Multiple phylogenetic analyses of Enterobacteriaceae species have suggested a distinct lineage for Sodalis and SOPE, indicating that they are members of a single bacterial taxon that have diverged from a common ancestral organism (4, 24). Recent data on the Dryophthoridae endosymbiont phylogeny have estimated the divergence between Sitophilus endosymbionts and Sodalis to be <25 million years (C. Lefevre, personal communication). The fact that symbionts related to Sodalis and SOPE are found in other insect taxa suggests that a progenitor had the ability to enter into relations with a wide range of hosts, perhaps as an insect pathogen (15). With time, pathogenic effects may have been attenuated while functions and/or products important for the evolutionary success of both partners were retained. It will be interesting to identify those genes and their functions that are present in symbionts but absent from E. coli. Equally intriguing is whether these genes were present in the common ancestor of enteric bacteria or were acquired horizontally after divergence.

Sodalis, known as the secondary symbiont of the tsetse fly, is transmitted vertically to intrauterine larvae through the mother's milk (14, 31) and has both intra- and extracellular localization in the midgut, muscle, salivary glands, fat body, and hemolymph (14). Although Sodalis maintains an overall similar tissue tropism between species, its density appears to vary among tsetse fly species (14). In contrast to Sodalis, SOPE has a strict intracellular localization within specialized structures called bacteriomes (25). Bacteriomes differentiate early during insect embryonic development and remain attached to the intestine at the junction of the foregut and midgut during the four larval stages. In young adults, bacteriomes are found in the mesenteric ceca of the intestine. However, in 2- to 3-week-old individuals, bacteriomes disappear, remaining only in the female ovaries from where bacteria are maternally transmitted to the offspring (25). SOPE has been shown to supply weevil larvae with vitamins such as pantothenic acid, riboflavin, and biotin (25) and is a source of amino acids such as phenylalanine and proline (19). The symbiont also interacts with mitochondrial oxidative phosphorylation by increasing mitochondrial enzymatic activity (23), thus extending the flight ability and other energy-dependent activities of its host (21, 25, 39). Yet the symbiosis can be disrupted without causing whole host population lethality (39).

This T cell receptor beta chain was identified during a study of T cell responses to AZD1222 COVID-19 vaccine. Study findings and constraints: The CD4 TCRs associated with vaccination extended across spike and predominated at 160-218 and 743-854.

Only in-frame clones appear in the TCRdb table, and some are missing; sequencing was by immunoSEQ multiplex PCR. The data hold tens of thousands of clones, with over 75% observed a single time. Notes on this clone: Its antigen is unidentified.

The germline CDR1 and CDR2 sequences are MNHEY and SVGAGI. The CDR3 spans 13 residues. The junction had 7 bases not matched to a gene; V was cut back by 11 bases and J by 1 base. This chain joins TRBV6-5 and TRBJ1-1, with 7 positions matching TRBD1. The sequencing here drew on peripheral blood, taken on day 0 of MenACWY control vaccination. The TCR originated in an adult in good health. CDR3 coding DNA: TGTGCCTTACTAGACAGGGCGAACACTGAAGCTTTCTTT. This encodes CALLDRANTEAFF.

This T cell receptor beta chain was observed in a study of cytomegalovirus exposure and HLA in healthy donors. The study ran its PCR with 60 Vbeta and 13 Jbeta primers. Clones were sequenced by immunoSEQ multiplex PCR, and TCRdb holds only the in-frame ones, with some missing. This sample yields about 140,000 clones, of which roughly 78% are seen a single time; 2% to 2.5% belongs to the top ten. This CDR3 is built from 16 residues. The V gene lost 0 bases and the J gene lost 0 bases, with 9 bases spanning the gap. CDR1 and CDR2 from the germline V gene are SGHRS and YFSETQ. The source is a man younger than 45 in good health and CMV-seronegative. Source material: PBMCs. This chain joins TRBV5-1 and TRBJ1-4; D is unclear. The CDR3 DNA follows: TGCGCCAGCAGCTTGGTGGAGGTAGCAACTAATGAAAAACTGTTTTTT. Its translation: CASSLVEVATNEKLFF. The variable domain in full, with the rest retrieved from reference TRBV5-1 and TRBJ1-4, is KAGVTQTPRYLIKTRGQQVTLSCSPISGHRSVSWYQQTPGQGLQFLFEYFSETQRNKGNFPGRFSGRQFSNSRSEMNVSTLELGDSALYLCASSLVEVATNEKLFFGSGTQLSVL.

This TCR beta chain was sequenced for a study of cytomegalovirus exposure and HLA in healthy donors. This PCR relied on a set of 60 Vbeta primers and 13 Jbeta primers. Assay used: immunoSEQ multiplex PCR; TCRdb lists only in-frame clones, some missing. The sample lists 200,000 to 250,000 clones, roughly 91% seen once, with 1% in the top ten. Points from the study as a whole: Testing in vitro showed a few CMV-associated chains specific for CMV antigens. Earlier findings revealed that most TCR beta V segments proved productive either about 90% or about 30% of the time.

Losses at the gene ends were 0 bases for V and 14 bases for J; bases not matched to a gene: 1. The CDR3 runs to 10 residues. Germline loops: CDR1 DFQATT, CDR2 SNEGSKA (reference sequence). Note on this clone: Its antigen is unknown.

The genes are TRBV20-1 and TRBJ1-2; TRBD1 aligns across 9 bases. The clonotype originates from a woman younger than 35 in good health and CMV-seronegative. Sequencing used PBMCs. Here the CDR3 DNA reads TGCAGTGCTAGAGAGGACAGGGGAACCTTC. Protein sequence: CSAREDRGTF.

Similarities in genomic makeup between SOPE and Sodalis are still highly evident, with retention of many of the same genetic components involved in housekeeping functions such as translation and posttranslational modification, cell processes, transcription, and nucleotide biosynthesis. The cellular machinery involved in these processes appears to be conserved in mutualists and commensals, in contrast to parasitic microbes, which exploit their hosts for many of these resources. Furthermore, the greater conservation of translational, as opposed to transcriptional, processes supports stronger genetic regulation at the translational level for Sodalis and SOPE.

Competence in complete nucleotide biosynthesis and metabolism, amino acid biosynthesis and metabolism, energy metabolism, and cofactor biosynthesis suggests that SOPE and Sodalis may be approaching mutualism in their symbiotic associations. The retention of genes involved in regulatory functions, such as sigma factors, supports their recent symbiotic establishment. Obligate mutualists that live intracellularly, sheltered from environmental fluctuations, within their hosts have lost such genes with associated regulatory functions due to lack of need (3, 35, 44).